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Qian J.,University of Pennsylvania | Zheng H.,University of Pennsylvania | HuangFu W.-C.,University of Pennsylvania | Liu J.,University of Pennsylvania | And 4 more authors.
PLoS Pathogens | Year: 2011

An ability to sense pathogens by a number of specialized cell types including the dendritic cells plays a central role in host's defenses. Activation of these cells through the stimulation of the pathogen-recognition receptors induces the production of a number of cytokines including Type I interferons (IFNs) that mediate the diverse mechanisms of innate immunity. Type I IFNs interact with the Type I IFN receptor, composed of IFNAR1 and IFNAR2 chains, to mount the host defense responses. However, at the same time, Type I IFNs elicit potent anti-proliferative and pro-apoptotic effects that could be detrimental for IFN-producing cells. Here, we report that the activation of p38 kinase in response to pathogen-recognition receptors stimulation results in a series of phosphorylation events within the IFNAR1 chain of the Type I IFN receptor. This phosphorylation promotes IFNAR1 ubiquitination and acceleing and the protection of activated dendritic cells from the cytotoxic effects of autocrine or paracrine Type I IFN. In this paper we discuss a potential role of this mechanism in regulating the processes of innate immunity. © 2011 Qian et al.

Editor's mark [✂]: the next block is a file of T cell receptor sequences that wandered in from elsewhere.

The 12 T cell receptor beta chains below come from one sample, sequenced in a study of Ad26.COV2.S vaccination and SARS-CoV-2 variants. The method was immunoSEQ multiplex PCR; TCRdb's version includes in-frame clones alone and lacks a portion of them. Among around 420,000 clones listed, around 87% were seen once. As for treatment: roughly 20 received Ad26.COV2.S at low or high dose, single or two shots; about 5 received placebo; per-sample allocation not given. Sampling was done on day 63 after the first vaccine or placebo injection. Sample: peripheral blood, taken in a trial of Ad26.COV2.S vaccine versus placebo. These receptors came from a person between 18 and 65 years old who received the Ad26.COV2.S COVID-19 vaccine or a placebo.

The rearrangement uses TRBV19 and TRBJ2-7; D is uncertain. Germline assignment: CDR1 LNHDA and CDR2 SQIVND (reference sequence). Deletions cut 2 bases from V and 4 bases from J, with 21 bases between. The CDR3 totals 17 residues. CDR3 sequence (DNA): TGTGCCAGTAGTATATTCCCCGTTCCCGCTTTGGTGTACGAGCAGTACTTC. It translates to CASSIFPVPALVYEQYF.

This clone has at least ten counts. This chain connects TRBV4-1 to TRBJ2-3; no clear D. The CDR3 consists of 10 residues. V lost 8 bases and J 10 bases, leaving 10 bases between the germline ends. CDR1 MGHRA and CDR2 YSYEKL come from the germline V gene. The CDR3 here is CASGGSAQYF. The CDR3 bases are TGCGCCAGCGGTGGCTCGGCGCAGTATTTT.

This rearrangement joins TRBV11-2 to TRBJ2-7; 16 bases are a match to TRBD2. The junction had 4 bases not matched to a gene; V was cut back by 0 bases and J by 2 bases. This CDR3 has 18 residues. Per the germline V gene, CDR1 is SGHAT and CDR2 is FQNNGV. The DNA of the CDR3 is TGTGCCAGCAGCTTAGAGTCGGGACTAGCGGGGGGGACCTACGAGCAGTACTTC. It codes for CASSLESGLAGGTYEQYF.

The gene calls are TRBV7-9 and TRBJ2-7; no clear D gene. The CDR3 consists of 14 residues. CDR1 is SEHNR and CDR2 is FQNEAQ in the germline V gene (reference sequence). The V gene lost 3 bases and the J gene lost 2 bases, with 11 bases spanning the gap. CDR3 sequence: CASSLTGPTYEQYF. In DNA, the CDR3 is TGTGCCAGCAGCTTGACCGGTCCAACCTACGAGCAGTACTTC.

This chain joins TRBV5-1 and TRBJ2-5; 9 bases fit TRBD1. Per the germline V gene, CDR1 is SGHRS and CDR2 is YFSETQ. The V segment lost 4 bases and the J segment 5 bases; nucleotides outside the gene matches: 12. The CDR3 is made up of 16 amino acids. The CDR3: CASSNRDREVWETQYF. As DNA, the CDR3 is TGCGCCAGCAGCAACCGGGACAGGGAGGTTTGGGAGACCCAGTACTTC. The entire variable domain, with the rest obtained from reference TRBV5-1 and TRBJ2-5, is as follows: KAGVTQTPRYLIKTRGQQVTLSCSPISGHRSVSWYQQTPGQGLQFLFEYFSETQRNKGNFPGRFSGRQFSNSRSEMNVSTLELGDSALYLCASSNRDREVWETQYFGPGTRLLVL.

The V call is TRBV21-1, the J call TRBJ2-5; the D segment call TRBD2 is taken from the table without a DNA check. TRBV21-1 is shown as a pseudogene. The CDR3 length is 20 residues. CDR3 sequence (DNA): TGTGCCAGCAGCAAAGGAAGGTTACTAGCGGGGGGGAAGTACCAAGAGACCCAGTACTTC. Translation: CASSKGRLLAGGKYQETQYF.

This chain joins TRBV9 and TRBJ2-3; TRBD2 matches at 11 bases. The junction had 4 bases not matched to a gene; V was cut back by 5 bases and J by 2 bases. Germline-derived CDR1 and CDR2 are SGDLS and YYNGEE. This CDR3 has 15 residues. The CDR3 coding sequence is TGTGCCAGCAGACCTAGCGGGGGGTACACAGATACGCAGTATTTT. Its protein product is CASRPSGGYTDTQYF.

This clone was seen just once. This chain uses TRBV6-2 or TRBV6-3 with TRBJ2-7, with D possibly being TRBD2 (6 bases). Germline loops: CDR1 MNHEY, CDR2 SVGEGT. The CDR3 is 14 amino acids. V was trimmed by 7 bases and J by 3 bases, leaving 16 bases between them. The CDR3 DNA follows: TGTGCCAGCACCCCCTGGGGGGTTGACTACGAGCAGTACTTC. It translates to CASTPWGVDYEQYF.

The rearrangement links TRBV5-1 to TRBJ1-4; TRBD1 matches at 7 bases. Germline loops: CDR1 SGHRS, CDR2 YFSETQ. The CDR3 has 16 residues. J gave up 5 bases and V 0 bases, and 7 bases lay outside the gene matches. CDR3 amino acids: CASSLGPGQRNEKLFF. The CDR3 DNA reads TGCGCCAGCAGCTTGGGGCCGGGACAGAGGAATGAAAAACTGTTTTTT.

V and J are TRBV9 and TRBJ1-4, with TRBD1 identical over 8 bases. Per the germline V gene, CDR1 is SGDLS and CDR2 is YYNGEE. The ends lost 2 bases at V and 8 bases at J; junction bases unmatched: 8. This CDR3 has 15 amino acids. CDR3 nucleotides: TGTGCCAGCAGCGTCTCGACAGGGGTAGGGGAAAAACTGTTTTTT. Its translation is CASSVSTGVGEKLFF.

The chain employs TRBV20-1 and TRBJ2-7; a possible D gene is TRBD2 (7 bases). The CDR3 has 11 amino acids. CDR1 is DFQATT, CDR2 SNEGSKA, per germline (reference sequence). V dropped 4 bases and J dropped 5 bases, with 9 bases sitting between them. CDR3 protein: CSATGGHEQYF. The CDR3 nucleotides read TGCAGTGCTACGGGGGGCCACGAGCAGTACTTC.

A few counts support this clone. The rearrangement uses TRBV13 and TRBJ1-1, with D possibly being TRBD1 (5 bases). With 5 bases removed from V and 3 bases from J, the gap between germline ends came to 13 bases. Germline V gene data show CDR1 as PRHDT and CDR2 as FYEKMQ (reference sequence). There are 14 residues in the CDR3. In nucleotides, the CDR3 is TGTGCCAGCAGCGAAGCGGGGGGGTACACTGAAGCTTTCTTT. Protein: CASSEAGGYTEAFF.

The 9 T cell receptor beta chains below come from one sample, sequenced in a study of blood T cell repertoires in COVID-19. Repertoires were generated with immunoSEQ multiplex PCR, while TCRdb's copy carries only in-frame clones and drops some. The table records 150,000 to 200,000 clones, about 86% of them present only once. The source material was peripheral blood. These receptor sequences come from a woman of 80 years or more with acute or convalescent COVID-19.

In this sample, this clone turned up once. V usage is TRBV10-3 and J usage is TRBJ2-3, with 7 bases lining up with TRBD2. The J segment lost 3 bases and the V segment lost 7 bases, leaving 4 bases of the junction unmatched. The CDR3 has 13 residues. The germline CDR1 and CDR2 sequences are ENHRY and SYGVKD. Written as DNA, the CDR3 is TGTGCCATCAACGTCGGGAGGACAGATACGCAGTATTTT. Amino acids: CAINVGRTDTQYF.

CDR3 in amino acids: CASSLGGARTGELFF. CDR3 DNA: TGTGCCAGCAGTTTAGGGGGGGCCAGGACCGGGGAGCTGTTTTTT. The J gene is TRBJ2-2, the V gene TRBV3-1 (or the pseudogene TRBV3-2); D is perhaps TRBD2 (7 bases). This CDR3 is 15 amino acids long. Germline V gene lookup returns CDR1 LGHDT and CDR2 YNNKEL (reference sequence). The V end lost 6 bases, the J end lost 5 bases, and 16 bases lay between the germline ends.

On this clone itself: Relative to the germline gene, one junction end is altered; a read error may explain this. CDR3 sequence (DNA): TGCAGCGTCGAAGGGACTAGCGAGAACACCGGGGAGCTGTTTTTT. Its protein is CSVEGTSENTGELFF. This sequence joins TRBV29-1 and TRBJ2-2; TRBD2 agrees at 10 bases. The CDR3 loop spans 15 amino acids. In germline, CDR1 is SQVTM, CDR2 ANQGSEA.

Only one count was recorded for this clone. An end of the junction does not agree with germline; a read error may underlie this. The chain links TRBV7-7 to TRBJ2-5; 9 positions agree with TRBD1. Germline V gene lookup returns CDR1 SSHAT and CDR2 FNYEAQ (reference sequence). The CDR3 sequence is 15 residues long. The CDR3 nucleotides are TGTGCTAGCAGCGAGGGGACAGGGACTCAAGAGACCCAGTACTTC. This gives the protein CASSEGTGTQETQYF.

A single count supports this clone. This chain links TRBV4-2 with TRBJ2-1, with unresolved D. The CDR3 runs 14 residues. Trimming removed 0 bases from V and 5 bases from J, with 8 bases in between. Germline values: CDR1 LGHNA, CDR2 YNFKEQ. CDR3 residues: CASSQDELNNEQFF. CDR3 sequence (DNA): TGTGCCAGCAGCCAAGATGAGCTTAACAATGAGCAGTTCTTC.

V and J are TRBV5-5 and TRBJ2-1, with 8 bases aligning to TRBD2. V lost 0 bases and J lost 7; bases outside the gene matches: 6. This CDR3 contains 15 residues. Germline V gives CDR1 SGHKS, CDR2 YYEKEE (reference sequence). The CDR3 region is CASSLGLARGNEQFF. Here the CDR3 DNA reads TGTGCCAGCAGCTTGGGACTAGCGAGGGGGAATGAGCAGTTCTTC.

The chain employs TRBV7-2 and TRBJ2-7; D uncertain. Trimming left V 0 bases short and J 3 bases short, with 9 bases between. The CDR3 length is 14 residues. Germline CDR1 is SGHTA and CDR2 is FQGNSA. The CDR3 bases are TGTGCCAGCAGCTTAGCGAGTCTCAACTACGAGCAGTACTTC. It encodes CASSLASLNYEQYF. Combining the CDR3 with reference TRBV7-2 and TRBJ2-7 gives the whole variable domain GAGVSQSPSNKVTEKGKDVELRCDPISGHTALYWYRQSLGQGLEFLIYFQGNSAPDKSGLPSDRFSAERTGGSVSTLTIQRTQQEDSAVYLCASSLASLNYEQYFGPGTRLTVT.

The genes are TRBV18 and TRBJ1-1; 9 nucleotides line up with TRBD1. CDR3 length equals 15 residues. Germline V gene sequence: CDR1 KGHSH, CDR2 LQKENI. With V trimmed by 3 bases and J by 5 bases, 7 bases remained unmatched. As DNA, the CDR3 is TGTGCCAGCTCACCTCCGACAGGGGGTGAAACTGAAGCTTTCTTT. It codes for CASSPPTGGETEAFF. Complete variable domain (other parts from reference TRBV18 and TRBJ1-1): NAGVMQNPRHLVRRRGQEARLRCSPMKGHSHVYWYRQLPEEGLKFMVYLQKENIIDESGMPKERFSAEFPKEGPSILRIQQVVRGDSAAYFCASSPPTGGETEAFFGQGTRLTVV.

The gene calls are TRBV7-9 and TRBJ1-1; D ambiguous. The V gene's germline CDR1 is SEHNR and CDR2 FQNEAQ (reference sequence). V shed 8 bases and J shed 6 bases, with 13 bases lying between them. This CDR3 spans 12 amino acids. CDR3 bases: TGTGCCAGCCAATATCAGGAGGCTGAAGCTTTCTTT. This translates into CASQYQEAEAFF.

Cudkowicz M.E.,Massachusetts General Hospital | Katz J.,California Pacific Medical Center | Moore D.H.,California Pacific Medical Center | O'Neill G.,BiogenIdec | And 16 more authors.
Amyotrophic Lateral Sclerosis | Year: 2010